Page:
‘Jesus’ spotted in South Los Angeles
A talk with the man who carries the Cross
By Omar A. Muhammad | Th.M TKU Adjunct Professor | 6/15/2017, midnight
Verdun’s story took a darker turn after his mother Margaret Boutte Verdun died on January 21, 1974. Walter Dodge, the local funeral director at the Jacquemoud Funeral home in New Iberia, L., refused to provide funeral services for his mother because she was Black. He then sought out Fletcher’s, a Black-owned funeral home, to make arrangements for his mom’s burial service but when he returned to retrieve her body was charged a fee for the embalming, which he couldn’t afford. He called his brother for assistance and when he arrived, so did 10 KKK members. To de-escalate the situation, Mr. Fletcher paid the fee to retrieve the woman’s body. From that moment on Verdun became filled with rage and hatred and obsessed over revenge.
He eventually sought professional help and turned to God for direction.
Verdun says the command he received was to lay down his weapons and desire to kill and pick up the Cross of Jesus Christ. His direction was to reenact the walk of shame of Jesus Christ as he carried the cross for the liberation of humanity from sin, according to Christian belief.
For Verdun he sees this an act of contrition and repentance that brings about a level of peace of mind for his part of the war on humanity and his wife Marie believes it provides him “a sense of relief from the torment in his mind.” This peace is supported by prayer, therapy, and medication (that the Dr. instructed him to take every day for the rest of his life). Marie said that only when Verdun started carrying the Cross did he begin to sleep through the night.
Verdun drew his inspiration to endure this redemptive work for almost 44 years from Jesus Christ and the Rev. Dr. Martin Luther King, Jr.
After 17 years of faithfully carrying out this divine mission in South Los Angeles, Verdun has become a local icon loved and respected by many of the locals, especially the children of the nearby Barack Obama Charter School.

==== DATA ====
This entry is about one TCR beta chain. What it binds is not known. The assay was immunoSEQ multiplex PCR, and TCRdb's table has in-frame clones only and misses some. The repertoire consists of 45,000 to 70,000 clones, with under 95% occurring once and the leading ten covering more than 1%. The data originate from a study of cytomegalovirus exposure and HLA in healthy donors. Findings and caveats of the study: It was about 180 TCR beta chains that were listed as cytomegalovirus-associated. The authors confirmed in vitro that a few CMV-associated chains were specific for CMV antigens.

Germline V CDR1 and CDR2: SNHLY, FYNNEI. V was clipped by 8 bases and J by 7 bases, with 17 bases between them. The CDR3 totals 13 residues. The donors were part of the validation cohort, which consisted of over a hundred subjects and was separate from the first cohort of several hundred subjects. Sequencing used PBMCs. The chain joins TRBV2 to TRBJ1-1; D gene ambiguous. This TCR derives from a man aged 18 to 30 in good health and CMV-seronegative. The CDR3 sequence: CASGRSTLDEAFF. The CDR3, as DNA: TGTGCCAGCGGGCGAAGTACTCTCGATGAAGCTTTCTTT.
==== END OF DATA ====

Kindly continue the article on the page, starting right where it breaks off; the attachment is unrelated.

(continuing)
The Cross that Verdun carries now is, in fact, his third. He left the first one in his hometown, Iberia, La. where he started carrying the mission. A friend crafted his second one in Los Angeles and it was stolen after he had taken his one-man crusade to Figueroa Street to carry the cross for the forgiveness of the sex workers and their patrons in area. The third iteration of the Cross of Christ was made and sponsored by members of the local churches in which he passes on his pilgrimage. The pastors had heard about the stolen cross and they wanted to be sure that Verdun could get back to his mission of being a “living sacrifice” for justice and world peace.
Verdun has the sense that he is coming to the end of his assignment but says he wants to get the message out that “War is not the answer.” He is raising money for a truck so that he can take his cross to different cities and spread his message as he is led by God. He also hopes to one day carry his cross along the original path that Jesus did more than 2000 years ago in Jerusalem.
Before I left the home of the Verduns, Marie asked if I believed world peace was possible. I answered in the affirmative, I have hope because of people like Charles C. A. Verdun.
Anyone interested in helping to fulfill the hopes and dreams of this proven warrior for social justice and world peace is welcome to share this story on their social media platforms. Video of this interview is available on Facebook at https://www.facebook.com/omar.a.muhammad?hc_ref=SEARCH. Charles Verdun can be personally reached at (323) 396-4918.